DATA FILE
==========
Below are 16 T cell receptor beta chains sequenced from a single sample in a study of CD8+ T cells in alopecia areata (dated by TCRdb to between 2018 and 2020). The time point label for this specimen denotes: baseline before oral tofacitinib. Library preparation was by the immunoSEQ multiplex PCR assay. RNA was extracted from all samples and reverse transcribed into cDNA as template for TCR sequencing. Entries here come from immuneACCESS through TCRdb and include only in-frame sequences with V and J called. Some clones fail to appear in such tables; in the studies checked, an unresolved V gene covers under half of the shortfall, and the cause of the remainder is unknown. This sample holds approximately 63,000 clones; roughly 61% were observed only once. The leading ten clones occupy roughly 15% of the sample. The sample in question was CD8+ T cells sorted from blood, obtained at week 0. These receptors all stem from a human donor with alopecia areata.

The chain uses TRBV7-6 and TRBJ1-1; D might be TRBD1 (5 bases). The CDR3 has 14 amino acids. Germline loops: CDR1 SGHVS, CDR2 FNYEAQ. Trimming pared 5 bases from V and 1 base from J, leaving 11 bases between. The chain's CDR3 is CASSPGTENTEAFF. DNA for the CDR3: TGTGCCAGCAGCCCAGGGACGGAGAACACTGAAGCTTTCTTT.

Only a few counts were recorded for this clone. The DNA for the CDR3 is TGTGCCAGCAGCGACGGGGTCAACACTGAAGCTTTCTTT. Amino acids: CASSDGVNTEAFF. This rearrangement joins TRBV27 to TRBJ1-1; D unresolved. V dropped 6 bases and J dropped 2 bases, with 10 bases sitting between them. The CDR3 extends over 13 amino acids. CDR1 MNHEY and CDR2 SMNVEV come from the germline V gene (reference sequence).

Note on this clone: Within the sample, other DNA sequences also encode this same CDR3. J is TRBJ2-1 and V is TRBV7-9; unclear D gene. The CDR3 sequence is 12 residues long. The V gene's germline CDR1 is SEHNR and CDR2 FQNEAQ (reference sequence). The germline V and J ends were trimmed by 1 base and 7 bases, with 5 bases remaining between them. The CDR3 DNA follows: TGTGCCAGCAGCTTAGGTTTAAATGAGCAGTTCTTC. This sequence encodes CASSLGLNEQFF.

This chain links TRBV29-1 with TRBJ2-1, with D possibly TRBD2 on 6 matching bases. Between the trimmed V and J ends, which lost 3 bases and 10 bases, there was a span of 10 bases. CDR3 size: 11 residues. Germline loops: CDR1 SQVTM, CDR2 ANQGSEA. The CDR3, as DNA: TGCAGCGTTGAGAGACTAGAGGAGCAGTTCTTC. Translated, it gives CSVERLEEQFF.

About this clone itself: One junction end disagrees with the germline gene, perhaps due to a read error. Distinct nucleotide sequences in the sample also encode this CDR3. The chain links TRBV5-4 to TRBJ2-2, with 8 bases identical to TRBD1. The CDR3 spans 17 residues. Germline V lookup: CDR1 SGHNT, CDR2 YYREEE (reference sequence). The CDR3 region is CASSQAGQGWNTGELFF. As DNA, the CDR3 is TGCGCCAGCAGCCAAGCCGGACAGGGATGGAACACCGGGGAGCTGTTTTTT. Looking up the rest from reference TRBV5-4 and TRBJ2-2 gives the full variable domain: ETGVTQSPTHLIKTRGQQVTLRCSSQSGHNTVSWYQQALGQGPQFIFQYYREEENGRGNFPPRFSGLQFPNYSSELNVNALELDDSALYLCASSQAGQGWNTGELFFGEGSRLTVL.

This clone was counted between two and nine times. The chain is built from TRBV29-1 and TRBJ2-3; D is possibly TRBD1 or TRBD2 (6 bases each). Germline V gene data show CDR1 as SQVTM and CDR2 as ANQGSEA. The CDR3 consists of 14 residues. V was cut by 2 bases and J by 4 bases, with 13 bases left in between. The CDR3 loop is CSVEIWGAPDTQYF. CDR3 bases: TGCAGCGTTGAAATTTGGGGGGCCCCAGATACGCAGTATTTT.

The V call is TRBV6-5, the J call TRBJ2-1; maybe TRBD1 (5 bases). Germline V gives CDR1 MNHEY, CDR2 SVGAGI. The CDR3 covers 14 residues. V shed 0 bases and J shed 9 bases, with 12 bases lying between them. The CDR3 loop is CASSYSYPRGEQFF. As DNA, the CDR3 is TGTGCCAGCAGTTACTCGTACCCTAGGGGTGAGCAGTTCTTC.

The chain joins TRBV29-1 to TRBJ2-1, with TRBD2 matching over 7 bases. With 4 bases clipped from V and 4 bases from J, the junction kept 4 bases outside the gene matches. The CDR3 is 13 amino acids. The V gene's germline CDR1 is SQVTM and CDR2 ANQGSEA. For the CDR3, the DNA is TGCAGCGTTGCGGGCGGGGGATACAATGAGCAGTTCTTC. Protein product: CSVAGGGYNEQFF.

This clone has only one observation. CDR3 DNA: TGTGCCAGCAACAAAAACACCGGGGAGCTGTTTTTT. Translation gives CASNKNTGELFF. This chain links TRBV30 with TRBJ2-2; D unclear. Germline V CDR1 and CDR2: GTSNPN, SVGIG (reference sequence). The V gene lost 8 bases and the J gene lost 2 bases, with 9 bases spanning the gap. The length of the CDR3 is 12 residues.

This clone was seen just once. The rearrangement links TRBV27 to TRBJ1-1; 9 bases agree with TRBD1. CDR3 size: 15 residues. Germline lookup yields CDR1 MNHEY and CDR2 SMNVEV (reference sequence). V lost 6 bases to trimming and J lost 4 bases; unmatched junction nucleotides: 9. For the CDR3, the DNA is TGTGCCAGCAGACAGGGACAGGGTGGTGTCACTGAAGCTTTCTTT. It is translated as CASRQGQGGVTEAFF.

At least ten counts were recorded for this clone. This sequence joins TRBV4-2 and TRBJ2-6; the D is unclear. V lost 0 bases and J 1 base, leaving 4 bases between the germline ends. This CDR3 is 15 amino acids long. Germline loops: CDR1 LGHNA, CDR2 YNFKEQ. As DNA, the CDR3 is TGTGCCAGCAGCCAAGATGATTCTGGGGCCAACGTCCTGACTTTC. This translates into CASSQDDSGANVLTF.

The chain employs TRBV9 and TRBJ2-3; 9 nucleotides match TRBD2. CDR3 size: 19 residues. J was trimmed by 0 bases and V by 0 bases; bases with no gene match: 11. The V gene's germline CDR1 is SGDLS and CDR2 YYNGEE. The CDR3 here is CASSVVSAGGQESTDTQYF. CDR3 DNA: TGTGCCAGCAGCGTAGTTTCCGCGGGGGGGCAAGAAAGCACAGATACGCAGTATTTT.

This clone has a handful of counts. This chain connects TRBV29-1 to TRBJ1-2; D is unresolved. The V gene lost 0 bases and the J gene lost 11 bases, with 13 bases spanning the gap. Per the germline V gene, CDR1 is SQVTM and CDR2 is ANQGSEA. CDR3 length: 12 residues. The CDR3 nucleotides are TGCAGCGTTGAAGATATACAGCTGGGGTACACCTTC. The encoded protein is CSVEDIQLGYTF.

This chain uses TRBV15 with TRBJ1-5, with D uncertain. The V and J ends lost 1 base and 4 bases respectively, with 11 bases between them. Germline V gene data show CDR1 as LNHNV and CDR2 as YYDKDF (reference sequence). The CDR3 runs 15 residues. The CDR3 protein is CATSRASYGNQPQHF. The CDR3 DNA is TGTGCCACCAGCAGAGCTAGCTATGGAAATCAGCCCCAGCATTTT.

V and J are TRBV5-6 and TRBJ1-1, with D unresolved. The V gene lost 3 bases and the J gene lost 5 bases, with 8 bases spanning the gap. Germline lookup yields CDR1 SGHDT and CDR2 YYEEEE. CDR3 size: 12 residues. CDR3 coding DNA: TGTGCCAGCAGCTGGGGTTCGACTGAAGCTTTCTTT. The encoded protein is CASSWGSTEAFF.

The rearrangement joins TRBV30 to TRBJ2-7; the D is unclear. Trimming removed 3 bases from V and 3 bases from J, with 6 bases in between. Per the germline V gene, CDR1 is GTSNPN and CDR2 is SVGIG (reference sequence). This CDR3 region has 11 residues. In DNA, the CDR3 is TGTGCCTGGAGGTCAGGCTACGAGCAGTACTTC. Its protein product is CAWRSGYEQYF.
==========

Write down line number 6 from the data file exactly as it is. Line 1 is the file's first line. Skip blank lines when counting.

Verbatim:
About this clone itself: One junction end disagrees with the germline gene, perhaps due to a read error. Distinct nucleotide sequences in the sample also encode this CDR3. The chain links TRBV5-4 to TRBJ2-2, with 8 bases identical to TRBD1. The CDR3 spans 17 residues. Germline V lookup: CDR1 SGHNT, CDR2 YYREEE (reference sequence). The CDR3 region is CASSQAGQGWNTGELFF. As DNA, the CDR3 is TGCGCCAGCAGCCAAGCCGGACAGGGATGGAACACCGGGGAGCTGTTTTTT. Looking up the rest from reference TRBV5-4 and TRBJ2-2 gives the full variable domain: ETGVTQSPTHLIKTRGQQVTLRCSSQSGHNTVSWYQQALGQGPQFIFQYYREEENGRGNFPPRFSGLQFPNYSSELNVNALELDDSALYLCASSQAGQGWNTGELFFGEGSRLTVL.